The need for flexibility for people who lived near the border of districts outside of Cumbria, i.e. Lancaster, was raised, as there were examples where constituents lived very close to the border but fell outside of the defined locality.  The Principal Specialist People responded, saying that there was some flexibility within the draft Allocations Policy if there was no one identified who met the local connection criteria.  Additionally, there were various factors that could be considered as a local connection, including working in the locality, having close family in the locality or needing support from relatives in the locality.  The Right to Move was also set out within the draft Policy, as this was statutory provision that could assist applicants who needed to move from outside of Cumbria for work purposes, and the draft Policy gave a percentage of lettings to be made in this way.

 

In response to a suggestion that the draft Policy should include some right of appeal as this would be otherwise unfair, the Principal Specialist People advised that the draft Cumbria Choice Allocations Policy set out the right for a review of decisions and how a review would be requested and carried out.

 

The Principal Specialist People undertook to provide written responses to those Members who had raised queries and the Deputy Leader and Housing and Innovation Portfolio Holder agreed to address a request for care that the Policy did not inhibit new development within the Yorkshire Dales National Park areas of Sedbergh and Dent.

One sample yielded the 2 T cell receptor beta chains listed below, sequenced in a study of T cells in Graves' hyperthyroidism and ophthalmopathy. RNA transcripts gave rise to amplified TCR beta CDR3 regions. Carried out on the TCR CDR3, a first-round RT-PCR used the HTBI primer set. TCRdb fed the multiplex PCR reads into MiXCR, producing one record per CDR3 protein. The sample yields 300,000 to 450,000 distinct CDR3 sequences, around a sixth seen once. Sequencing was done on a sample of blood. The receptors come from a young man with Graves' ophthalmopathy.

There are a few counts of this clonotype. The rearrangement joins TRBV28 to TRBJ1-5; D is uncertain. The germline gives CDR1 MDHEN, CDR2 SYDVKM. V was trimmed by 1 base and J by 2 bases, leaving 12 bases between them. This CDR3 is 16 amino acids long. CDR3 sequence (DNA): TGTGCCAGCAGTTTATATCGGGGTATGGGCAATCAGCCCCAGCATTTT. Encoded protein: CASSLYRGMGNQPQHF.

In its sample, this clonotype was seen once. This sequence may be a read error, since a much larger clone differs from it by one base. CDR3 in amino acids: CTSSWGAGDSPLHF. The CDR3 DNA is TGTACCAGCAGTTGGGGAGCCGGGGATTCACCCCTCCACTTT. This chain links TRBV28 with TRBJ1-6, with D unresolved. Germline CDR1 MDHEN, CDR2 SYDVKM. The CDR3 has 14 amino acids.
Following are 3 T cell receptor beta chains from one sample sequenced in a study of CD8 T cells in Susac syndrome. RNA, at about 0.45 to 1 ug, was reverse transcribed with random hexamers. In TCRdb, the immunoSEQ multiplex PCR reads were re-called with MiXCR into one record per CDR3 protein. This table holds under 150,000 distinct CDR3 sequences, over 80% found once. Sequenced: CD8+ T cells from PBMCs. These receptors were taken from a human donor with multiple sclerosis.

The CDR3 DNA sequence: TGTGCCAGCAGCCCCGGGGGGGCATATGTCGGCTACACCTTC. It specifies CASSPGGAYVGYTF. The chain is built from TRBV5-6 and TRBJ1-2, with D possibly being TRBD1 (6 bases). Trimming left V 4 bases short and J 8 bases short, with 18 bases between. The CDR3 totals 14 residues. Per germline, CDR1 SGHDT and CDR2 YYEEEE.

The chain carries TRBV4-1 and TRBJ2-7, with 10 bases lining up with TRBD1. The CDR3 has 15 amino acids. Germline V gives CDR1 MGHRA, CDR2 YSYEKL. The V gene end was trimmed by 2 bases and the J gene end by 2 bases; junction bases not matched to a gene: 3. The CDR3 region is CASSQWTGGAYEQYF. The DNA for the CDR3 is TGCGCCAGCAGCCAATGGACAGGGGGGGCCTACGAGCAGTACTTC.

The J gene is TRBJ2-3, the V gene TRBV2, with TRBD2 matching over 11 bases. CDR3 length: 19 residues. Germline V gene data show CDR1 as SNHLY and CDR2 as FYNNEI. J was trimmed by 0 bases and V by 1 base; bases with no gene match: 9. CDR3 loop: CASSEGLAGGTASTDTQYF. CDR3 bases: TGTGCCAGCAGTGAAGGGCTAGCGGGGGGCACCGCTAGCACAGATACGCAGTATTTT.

A vote was taken on the proposals during which all Cabinet Members confirmed that they had, without interruption, heard the full presentation and discussion on the item.

Decision

 

Decision

 

RESOLVED – That

 

(1)        the consultation draft Cumbria Choice Allocations Policy be noted; and

 

(2)        the approach outlined at paragraph 4.2. of the report for local consultation in South Lakeland be approved.

 

Reasons for Decision

 

The proposed amendments to the Policy will assist the Council in meeting the priority to provide ‘Homes to Meet Need’.

 

Alternative Options Considered and Rejected

 

Members could choose not to undertake a further local consultation.  This is not recommended as due to the COVID-19 pandemic there were limited responses to the Board consultation process.  The local consultation would give further opportunity for responses.


24/06/2020 - Regulation of Investigatory Powers Act 2000 Annual Review ref: 4319    Recommendations Approved

Decision Maker: Cabinet

Made at meeting: 24/06/2020 - Cabinet

Decision published: 26/06/2020

Effective from: 04/07/2020

Decision:

Summary

 

The Customer and Commercial Services and People Portfolio Holder presented a detailed report on the annual review of the operation of the Council’s surveillance policies and practices under the Regulation of Investigatory Powers Act 2000 (RIPA).